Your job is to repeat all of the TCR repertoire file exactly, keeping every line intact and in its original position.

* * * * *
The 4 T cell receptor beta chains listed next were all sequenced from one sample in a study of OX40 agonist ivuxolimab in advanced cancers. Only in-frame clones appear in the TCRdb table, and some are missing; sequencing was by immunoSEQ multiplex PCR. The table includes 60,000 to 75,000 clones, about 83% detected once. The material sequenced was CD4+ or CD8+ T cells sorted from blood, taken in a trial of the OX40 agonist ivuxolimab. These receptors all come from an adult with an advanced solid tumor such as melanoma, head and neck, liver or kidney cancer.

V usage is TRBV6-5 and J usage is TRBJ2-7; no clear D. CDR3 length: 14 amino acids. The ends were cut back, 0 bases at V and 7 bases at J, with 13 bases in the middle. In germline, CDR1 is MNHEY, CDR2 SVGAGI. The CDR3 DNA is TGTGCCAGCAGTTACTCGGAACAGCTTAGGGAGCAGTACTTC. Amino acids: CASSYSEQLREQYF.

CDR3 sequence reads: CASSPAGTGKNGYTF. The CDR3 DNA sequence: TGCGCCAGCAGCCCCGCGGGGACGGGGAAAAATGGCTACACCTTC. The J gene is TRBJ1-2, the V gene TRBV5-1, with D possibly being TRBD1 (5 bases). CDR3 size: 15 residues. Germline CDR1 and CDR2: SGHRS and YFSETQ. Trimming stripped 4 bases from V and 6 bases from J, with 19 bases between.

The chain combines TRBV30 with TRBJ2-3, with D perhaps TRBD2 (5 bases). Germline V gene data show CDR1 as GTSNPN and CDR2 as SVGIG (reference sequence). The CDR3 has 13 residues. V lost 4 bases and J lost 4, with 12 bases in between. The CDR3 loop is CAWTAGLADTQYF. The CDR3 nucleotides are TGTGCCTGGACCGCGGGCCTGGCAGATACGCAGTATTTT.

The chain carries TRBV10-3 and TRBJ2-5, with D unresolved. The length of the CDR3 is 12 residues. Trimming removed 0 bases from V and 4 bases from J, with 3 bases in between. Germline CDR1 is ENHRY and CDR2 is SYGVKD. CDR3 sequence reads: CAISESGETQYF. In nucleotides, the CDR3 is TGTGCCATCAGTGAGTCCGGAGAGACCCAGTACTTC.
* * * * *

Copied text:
The 4 T cell receptor beta chains listed next were all sequenced from one sample in a study of OX40 agonist ivuxolimab in advanced cancers. Only in-frame clones appear in the TCRdb table, and some are missing; sequencing was by immunoSEQ multiplex PCR. The table includes 60,000 to 75,000 clones, about 83% detected once. The material sequenced was CD4+ or CD8+ T cells sorted from blood, taken in a trial of the OX40 agonist ivuxolimab. These receptors all come from an adult with an advanced solid tumor such as melanoma, head and neck, liver or kidney cancer.

V usage is TRBV6-5 and J usage is TRBJ2-7; no clear D. CDR3 length: 14 amino acids. The ends were cut back, 0 bases at V and 7 bases at J, with 13 bases in the middle. In germline, CDR1 is MNHEY, CDR2 SVGAGI. The CDR3 DNA is TGTGCCAGCAGTTACTCGGAACAGCTTAGGGAGCAGTACTTC. Amino acids: CASSYSEQLREQYF.

CDR3 sequence reads: CASSPAGTGKNGYTF. The CDR3 DNA sequence: TGCGCCAGCAGCCCCGCGGGGACGGGGAAAAATGGCTACACCTTC. The J gene is TRBJ1-2, the V gene TRBV5-1, with D possibly being TRBD1 (5 bases). CDR3 size: 15 residues. Germline CDR1 and CDR2: SGHRS and YFSETQ. Trimming stripped 4 bases from V and 6 bases from J, with 19 bases between.

The chain combines TRBV30 with TRBJ2-3, with D perhaps TRBD2 (5 bases). Germline V gene data show CDR1 as GTSNPN and CDR2 as SVGIG (reference sequence). The CDR3 has 13 residues. V lost 4 bases and J lost 4, with 12 bases in between. The CDR3 loop is CAWTAGLADTQYF. The CDR3 nucleotides are TGTGCCTGGACCGCGGGCCTGGCAGATACGCAGTATTTT.

The chain carries TRBV10-3 and TRBJ2-5, with D unresolved. The length of the CDR3 is 12 residues. Trimming removed 0 bases from V and 4 bases from J, with 3 bases in between. Germline CDR1 is ENHRY and CDR2 is SYGVKD. CDR3 sequence reads: CAISESGETQYF. In nucleotides, the CDR3 is TGTGCCATCAGTGAGTCCGGAGAGACCCAGTACTTC.